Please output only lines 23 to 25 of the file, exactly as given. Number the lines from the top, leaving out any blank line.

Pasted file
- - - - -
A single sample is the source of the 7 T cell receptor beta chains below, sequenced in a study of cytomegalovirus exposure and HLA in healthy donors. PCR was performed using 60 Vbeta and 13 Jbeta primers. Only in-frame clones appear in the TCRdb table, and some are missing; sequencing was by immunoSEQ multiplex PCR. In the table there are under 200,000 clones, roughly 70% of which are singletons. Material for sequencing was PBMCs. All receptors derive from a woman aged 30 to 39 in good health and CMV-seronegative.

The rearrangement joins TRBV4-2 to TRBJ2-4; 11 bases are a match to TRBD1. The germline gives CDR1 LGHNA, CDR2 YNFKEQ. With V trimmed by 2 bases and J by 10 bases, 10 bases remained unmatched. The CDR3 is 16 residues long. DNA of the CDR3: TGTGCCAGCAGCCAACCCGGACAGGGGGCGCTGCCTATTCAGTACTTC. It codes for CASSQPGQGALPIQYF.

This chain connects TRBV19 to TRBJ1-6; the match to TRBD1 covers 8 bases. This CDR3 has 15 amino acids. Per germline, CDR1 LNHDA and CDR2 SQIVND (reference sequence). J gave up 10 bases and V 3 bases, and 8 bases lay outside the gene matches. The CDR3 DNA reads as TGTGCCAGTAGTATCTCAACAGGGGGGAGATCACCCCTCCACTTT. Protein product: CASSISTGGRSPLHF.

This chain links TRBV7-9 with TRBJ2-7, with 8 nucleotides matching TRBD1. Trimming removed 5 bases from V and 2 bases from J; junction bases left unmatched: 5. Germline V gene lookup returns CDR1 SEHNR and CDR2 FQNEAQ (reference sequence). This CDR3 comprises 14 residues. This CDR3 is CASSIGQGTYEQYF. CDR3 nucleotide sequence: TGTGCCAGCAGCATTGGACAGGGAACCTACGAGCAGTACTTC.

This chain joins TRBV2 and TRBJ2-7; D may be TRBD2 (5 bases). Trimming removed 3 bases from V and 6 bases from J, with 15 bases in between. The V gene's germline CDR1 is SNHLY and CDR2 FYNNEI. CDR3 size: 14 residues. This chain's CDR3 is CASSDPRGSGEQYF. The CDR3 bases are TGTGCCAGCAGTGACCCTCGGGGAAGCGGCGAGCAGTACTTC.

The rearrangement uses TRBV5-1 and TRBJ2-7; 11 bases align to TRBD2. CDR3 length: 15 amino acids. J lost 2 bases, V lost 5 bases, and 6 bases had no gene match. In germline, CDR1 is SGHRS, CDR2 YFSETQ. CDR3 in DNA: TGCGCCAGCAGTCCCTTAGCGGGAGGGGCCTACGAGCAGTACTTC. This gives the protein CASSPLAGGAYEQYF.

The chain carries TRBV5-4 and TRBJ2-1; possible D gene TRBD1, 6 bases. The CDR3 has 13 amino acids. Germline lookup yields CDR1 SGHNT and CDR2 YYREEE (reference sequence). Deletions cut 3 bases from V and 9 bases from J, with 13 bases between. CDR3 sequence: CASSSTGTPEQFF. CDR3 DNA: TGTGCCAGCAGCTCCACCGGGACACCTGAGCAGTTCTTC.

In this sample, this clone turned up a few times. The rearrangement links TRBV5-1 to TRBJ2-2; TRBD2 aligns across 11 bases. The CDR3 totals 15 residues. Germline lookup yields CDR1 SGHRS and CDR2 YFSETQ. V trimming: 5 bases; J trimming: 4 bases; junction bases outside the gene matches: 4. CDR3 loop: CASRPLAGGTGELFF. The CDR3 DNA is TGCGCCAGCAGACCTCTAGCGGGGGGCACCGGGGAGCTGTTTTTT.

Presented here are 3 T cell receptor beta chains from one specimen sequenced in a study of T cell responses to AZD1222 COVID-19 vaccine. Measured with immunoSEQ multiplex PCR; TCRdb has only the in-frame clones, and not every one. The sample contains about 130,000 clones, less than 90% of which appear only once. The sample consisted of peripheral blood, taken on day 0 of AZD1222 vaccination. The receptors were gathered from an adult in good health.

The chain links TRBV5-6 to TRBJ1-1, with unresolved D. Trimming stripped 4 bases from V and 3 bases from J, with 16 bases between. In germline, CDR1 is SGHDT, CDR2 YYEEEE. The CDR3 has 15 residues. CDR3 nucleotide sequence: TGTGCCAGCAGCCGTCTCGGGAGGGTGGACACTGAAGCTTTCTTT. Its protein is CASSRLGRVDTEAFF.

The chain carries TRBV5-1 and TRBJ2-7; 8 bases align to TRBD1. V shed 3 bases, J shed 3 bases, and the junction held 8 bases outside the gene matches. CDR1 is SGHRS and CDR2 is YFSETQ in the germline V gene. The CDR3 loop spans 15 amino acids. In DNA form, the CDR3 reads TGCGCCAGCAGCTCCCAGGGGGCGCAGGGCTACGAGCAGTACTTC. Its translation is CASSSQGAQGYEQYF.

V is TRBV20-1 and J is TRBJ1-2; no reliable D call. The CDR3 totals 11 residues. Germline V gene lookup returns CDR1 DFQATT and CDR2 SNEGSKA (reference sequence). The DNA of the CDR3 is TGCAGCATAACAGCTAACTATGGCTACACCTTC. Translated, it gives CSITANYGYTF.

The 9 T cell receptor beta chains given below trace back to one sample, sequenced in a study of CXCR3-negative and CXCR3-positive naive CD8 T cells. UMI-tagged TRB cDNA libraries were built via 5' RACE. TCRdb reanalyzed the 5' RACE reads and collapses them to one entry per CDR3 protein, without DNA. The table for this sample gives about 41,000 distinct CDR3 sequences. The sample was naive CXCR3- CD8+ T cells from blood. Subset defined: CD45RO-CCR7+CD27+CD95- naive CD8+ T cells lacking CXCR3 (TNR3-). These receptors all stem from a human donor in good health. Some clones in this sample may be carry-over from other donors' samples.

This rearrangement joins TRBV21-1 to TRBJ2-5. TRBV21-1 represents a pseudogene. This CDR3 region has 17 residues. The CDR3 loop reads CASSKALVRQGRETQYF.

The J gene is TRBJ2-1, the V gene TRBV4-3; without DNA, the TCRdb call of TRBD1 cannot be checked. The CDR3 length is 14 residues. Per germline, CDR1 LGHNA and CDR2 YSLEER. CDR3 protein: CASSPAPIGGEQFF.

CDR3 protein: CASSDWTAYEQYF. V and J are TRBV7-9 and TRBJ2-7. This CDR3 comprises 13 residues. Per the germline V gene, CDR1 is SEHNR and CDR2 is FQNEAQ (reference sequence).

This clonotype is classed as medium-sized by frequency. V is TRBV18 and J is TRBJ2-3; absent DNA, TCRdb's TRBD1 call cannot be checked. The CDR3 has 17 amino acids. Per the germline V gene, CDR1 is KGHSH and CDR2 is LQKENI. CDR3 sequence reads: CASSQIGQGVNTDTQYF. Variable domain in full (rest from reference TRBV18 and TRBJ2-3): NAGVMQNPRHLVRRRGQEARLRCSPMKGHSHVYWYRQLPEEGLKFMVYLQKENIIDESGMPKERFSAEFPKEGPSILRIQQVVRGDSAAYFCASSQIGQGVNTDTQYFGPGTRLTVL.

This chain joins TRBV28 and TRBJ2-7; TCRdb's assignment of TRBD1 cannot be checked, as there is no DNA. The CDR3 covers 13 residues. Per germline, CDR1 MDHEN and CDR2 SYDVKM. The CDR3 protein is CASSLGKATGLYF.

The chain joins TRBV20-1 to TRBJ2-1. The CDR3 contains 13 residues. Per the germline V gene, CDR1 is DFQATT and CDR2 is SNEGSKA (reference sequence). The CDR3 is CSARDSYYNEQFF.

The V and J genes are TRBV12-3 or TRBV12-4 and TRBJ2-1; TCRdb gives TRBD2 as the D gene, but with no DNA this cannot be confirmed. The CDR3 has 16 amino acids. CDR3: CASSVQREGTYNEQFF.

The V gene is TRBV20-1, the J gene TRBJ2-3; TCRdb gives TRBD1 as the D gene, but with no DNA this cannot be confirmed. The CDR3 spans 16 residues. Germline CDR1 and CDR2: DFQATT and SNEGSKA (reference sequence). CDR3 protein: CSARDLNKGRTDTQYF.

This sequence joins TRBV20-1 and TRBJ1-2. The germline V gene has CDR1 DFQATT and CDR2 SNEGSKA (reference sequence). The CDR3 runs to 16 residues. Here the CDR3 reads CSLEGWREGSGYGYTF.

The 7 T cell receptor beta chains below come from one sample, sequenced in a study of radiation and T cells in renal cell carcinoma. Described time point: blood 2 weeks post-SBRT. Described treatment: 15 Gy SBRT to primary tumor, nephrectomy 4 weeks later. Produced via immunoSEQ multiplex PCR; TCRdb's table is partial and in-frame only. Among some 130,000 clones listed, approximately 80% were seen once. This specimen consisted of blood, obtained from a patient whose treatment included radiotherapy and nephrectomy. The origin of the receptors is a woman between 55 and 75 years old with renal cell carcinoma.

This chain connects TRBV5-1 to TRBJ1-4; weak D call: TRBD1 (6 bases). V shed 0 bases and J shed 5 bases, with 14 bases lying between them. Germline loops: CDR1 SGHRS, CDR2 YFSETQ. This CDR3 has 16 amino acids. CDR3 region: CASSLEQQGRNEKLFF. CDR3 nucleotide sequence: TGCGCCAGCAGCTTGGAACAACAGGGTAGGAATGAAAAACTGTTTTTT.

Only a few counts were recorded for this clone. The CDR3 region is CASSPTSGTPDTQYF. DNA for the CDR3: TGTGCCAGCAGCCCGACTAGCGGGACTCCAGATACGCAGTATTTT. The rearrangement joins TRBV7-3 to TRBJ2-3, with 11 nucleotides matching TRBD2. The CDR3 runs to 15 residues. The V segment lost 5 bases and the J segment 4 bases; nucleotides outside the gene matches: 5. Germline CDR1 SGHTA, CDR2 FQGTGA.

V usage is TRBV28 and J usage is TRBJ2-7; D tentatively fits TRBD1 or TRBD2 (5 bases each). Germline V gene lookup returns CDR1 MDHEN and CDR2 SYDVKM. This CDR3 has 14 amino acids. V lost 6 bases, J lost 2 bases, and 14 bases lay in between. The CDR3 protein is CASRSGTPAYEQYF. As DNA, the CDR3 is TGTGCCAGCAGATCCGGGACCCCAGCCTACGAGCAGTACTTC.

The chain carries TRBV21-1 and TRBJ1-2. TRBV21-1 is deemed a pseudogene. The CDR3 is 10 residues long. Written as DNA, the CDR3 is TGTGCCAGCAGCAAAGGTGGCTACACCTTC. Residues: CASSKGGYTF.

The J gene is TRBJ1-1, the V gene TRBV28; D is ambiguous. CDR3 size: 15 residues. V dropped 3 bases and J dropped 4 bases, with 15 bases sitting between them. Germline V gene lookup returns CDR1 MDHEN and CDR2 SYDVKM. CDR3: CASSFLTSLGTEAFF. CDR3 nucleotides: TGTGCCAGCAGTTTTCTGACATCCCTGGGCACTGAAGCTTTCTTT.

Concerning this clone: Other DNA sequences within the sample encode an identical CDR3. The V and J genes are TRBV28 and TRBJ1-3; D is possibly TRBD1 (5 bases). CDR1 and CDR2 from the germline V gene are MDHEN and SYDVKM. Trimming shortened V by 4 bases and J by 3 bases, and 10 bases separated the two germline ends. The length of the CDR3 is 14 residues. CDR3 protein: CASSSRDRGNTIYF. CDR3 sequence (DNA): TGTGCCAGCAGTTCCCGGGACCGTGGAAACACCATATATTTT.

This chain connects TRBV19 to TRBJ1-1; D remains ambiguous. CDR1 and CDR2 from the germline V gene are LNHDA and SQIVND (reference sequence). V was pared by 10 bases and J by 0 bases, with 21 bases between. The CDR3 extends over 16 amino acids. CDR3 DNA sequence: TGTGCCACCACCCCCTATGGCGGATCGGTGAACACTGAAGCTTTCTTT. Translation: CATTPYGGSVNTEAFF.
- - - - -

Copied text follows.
The 7 T cell receptor beta chains below come from one sample, sequenced in a study of radiation and T cells in renal cell carcinoma. Described time point: blood 2 weeks post-SBRT. Described treatment: 15 Gy SBRT to primary tumor, nephrectomy 4 weeks later. Produced via immunoSEQ multiplex PCR; TCRdb's table is partial and in-frame only. Among some 130,000 clones listed, approximately 80% were seen once. This specimen consisted of blood, obtained from a patient whose treatment included radiotherapy and nephrectomy. The origin of the receptors is a woman between 55 and 75 years old with renal cell carcinoma.

This chain connects TRBV5-1 to TRBJ1-4; weak D call: TRBD1 (6 bases). V shed 0 bases and J shed 5 bases, with 14 bases lying between them. Germline loops: CDR1 SGHRS, CDR2 YFSETQ. This CDR3 has 16 amino acids. CDR3 region: CASSLEQQGRNEKLFF. CDR3 nucleotide sequence: TGCGCCAGCAGCTTGGAACAACAGGGTAGGAATGAAAAACTGTTTTTT.

Only a few counts were recorded for this clone. The CDR3 region is CASSPTSGTPDTQYF. DNA for the CDR3: TGTGCCAGCAGCCCGACTAGCGGGACTCCAGATACGCAGTATTTT. The rearrangement joins TRBV7-3 to TRBJ2-3, with 11 nucleotides matching TRBD2. The CDR3 runs to 15 residues. The V segment lost 5 bases and the J segment 4 bases; nucleotides outside the gene matches: 5. Germline CDR1 SGHTA, CDR2 FQGTGA.